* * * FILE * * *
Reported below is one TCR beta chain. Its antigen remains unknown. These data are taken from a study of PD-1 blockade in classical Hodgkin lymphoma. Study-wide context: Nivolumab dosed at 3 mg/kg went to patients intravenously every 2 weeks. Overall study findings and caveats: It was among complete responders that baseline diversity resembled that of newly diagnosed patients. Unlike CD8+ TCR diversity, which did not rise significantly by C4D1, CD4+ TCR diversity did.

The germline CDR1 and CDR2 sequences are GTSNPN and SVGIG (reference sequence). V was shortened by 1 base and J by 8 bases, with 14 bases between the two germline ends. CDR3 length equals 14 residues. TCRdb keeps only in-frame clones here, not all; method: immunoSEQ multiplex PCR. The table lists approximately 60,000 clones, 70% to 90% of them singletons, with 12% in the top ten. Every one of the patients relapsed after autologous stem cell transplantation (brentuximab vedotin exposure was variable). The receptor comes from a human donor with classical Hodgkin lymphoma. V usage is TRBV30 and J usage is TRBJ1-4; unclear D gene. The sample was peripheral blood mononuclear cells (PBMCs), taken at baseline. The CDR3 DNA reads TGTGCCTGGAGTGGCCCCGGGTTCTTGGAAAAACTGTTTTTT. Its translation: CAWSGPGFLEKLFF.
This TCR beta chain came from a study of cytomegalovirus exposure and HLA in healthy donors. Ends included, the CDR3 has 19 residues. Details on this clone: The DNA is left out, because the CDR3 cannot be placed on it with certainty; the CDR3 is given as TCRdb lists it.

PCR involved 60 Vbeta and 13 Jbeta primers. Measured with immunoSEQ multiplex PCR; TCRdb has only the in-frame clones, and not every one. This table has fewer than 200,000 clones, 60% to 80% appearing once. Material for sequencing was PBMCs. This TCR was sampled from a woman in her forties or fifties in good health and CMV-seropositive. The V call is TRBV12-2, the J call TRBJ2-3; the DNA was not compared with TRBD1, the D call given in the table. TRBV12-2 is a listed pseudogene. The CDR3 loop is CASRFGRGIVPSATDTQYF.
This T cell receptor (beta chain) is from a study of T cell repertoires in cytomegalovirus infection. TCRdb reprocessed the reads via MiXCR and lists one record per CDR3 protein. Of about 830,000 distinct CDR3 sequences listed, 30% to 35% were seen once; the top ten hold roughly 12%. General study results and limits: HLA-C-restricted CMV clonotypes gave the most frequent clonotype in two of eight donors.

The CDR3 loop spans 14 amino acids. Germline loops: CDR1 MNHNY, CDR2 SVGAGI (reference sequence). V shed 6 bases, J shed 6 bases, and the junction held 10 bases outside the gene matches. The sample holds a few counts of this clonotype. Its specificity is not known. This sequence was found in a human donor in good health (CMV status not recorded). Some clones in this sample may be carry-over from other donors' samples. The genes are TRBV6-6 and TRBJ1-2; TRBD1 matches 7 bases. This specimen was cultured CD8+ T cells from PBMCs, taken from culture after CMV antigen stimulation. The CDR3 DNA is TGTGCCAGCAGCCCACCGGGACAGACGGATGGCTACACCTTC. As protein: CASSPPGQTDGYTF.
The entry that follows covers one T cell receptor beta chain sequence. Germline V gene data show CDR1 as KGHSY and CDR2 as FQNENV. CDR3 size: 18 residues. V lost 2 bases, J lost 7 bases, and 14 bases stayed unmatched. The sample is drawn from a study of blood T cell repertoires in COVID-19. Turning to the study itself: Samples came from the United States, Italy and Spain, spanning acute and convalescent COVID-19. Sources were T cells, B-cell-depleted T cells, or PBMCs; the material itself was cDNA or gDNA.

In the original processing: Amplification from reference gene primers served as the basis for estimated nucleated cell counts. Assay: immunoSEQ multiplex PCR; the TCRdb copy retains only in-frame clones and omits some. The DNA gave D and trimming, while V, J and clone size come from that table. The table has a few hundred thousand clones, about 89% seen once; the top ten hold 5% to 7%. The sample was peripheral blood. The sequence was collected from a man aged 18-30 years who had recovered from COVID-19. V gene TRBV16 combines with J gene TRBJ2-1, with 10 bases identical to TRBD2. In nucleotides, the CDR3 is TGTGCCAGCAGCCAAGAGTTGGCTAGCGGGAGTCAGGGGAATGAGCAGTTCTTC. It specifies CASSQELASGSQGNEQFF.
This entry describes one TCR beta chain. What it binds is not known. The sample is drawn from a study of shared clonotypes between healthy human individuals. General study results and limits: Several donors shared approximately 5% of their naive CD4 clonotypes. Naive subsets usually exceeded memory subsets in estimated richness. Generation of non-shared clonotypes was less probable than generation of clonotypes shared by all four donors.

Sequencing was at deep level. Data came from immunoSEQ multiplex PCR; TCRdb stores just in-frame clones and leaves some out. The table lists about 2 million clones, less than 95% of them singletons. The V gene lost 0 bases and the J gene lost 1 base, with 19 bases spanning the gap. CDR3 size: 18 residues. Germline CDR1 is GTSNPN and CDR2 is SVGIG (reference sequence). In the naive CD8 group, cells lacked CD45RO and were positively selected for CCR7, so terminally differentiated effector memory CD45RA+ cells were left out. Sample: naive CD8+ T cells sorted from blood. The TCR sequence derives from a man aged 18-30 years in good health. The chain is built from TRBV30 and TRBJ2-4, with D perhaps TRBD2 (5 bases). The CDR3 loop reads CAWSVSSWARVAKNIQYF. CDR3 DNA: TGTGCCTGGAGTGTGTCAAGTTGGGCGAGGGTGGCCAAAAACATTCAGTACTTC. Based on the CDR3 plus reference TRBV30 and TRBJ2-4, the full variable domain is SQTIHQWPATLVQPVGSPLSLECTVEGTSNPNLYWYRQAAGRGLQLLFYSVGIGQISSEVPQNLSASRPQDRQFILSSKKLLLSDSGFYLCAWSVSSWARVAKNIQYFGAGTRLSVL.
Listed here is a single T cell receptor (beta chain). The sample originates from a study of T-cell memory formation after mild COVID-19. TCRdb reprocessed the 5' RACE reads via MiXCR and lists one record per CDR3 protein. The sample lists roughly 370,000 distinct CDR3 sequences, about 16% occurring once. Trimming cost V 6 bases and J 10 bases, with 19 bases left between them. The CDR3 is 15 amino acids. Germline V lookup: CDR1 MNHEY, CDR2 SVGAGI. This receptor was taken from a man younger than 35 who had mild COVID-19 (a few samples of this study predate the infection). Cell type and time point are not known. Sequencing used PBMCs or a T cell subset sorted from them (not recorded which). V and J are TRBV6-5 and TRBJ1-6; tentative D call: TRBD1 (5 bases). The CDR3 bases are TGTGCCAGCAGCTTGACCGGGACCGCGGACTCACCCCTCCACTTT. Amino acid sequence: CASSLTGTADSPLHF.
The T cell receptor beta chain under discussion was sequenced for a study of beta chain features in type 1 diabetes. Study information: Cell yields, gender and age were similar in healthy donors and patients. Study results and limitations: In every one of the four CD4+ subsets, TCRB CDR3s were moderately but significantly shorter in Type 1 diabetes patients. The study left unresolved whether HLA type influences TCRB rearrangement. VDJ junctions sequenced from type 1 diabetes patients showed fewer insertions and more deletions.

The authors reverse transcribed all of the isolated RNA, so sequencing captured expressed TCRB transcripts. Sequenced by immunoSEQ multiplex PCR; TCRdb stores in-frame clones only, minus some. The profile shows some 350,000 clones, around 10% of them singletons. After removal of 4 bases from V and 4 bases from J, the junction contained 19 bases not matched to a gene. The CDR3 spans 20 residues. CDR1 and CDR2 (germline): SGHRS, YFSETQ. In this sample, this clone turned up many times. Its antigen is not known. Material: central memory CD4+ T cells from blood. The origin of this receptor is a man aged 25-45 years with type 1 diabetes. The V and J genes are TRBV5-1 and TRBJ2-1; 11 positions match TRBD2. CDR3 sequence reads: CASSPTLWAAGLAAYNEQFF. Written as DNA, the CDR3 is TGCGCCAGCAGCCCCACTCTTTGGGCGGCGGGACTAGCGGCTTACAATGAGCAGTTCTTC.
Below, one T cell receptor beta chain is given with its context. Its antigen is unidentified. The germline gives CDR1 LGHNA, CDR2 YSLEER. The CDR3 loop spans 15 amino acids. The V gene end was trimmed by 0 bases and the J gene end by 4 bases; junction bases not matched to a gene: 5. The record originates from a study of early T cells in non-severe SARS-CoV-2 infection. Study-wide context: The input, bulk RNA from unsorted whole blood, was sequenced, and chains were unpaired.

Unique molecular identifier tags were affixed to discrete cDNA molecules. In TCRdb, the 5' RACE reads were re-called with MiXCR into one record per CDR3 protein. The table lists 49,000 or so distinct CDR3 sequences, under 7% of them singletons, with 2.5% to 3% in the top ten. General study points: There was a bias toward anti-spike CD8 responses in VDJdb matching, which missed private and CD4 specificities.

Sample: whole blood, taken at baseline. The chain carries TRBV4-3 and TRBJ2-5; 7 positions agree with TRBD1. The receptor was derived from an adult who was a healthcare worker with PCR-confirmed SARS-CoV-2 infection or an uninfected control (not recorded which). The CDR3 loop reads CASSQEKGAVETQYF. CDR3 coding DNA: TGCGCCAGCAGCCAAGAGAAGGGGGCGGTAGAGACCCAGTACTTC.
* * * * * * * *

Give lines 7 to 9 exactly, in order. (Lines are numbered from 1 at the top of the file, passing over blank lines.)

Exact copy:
The entry that follows covers one T cell receptor beta chain sequence. Germline V gene data show CDR1 as KGHSY and CDR2 as FQNENV. CDR3 size: 18 residues. V lost 2 bases, J lost 7 bases, and 14 bases stayed unmatched. The sample is drawn from a study of blood T cell repertoires in COVID-19. Turning to the study itself: Samples came from the United States, Italy and Spain, spanning acute and convalescent COVID-19. Sources were T cells, B-cell-depleted T cells, or PBMCs; the material itself was cDNA or gDNA.

In the original processing: Amplification from reference gene primers served as the basis for estimated nucleated cell counts. Assay: immunoSEQ multiplex PCR; the TCRdb copy retains only in-frame clones and omits some. The DNA gave D and trimming, while V, J and clone size come from that table. The table has a few hundred thousand clones, about 89% seen once; the top ten hold 5% to 7%. The sample was peripheral blood. The sequence was collected from a man aged 18-30 years who had recovered from COVID-19. V gene TRBV16 combines with J gene TRBJ2-1, with 10 bases identical to TRBD2. In nucleotides, the CDR3 is TGTGCCAGCAGCCAAGAGTTGGCTAGCGGGAGTCAGGGGAATGAGCAGTTCTTC. It specifies CASSQELASGSQGNEQFF.
This entry describes one TCR beta chain. What it binds is not known. The sample is drawn from a study of shared clonotypes between healthy human individuals. General study results and limits: Several donors shared approximately 5% of their naive CD4 clonotypes. Naive subsets usually exceeded memory subsets in estimated richness. Generation of non-shared clonotypes was less probable than generation of clonotypes shared by all four donors.